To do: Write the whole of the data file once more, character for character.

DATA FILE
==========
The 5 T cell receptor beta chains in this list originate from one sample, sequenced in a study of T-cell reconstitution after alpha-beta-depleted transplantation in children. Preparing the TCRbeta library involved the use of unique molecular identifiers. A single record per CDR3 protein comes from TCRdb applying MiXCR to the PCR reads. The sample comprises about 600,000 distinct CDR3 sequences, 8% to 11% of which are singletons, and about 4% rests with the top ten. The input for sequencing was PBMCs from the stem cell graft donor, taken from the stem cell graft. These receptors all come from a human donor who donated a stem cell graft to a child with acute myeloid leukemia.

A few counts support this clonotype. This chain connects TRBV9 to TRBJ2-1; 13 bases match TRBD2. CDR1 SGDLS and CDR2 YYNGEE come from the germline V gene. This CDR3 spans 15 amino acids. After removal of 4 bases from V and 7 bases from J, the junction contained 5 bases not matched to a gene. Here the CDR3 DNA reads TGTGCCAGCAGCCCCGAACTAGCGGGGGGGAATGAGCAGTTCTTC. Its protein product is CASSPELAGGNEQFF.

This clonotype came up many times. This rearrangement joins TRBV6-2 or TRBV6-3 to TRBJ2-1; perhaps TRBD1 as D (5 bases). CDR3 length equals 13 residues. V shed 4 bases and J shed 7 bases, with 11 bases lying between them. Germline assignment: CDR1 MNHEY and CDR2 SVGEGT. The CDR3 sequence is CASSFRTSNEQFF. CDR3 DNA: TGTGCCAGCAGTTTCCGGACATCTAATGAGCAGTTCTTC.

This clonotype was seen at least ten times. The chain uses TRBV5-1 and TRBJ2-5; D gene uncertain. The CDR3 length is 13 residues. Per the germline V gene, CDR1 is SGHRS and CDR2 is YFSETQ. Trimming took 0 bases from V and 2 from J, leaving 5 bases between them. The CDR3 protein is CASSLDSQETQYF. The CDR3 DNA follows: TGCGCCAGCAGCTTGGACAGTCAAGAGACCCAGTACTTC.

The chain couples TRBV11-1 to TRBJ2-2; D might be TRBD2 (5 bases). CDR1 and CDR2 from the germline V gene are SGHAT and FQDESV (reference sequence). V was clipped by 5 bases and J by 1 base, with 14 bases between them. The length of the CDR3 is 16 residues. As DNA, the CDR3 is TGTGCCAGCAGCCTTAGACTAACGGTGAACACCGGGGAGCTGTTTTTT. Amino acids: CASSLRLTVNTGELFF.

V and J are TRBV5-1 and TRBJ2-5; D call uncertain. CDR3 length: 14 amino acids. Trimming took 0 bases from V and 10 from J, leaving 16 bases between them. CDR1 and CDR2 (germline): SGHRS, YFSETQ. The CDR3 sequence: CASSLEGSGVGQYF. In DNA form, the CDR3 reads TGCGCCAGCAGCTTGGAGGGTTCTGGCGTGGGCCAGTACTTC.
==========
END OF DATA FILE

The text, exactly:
The 5 T cell receptor beta chains in this list originate from one sample, sequenced in a study of T-cell reconstitution after alpha-beta-depleted transplantation in children. Preparing the TCRbeta library involved the use of unique molecular identifiers. A single record per CDR3 protein comes from TCRdb applying MiXCR to the PCR reads. The sample comprises about 600,000 distinct CDR3 sequences, 8% to 11% of which are singletons, and about 4% rests with the top ten. The input for sequencing was PBMCs from the stem cell graft donor, taken from the stem cell graft. These receptors all come from a human donor who donated a stem cell graft to a child with acute myeloid leukemia.

A few counts support this clonotype. This chain connects TRBV9 to TRBJ2-1; 13 bases match TRBD2. CDR1 SGDLS and CDR2 YYNGEE come from the germline V gene. This CDR3 spans 15 amino acids. After removal of 4 bases from V and 7 bases from J, the junction contained 5 bases not matched to a gene. Here the CDR3 DNA reads TGTGCCAGCAGCCCCGAACTAGCGGGGGGGAATGAGCAGTTCTTC. Its protein product is CASSPELAGGNEQFF.

This clonotype came up many times. This rearrangement joins TRBV6-2 or TRBV6-3 to TRBJ2-1; perhaps TRBD1 as D (5 bases). CDR3 length equals 13 residues. V shed 4 bases and J shed 7 bases, with 11 bases lying between them. Germline assignment: CDR1 MNHEY and CDR2 SVGEGT. The CDR3 sequence is CASSFRTSNEQFF. CDR3 DNA: TGTGCCAGCAGTTTCCGGACATCTAATGAGCAGTTCTTC.

This clonotype was seen at least ten times. The chain uses TRBV5-1 and TRBJ2-5; D gene uncertain. The CDR3 length is 13 residues. Per the germline V gene, CDR1 is SGHRS and CDR2 is YFSETQ. Trimming took 0 bases from V and 2 from J, leaving 5 bases between them. The CDR3 protein is CASSLDSQETQYF. The CDR3 DNA follows: TGCGCCAGCAGCTTGGACAGTCAAGAGACCCAGTACTTC.

The chain couples TRBV11-1 to TRBJ2-2; D might be TRBD2 (5 bases). CDR1 and CDR2 from the germline V gene are SGHAT and FQDESV (reference sequence). V was clipped by 5 bases and J by 1 base, with 14 bases between them. The length of the CDR3 is 16 residues. As DNA, the CDR3 is TGTGCCAGCAGCCTTAGACTAACGGTGAACACCGGGGAGCTGTTTTTT. Amino acids: CASSLRLTVNTGELFF.

V and J are TRBV5-1 and TRBJ2-5; D call uncertain. CDR3 length: 14 amino acids. Trimming took 0 bases from V and 10 from J, leaving 16 bases between them. CDR1 and CDR2 (germline): SGHRS, YFSETQ. The CDR3 sequence: CASSLEGSGVGQYF. In DNA form, the CDR3 reads TGCGCCAGCAGCTTGGAGGGTTCTGGCGTGGGCCAGTACTTC.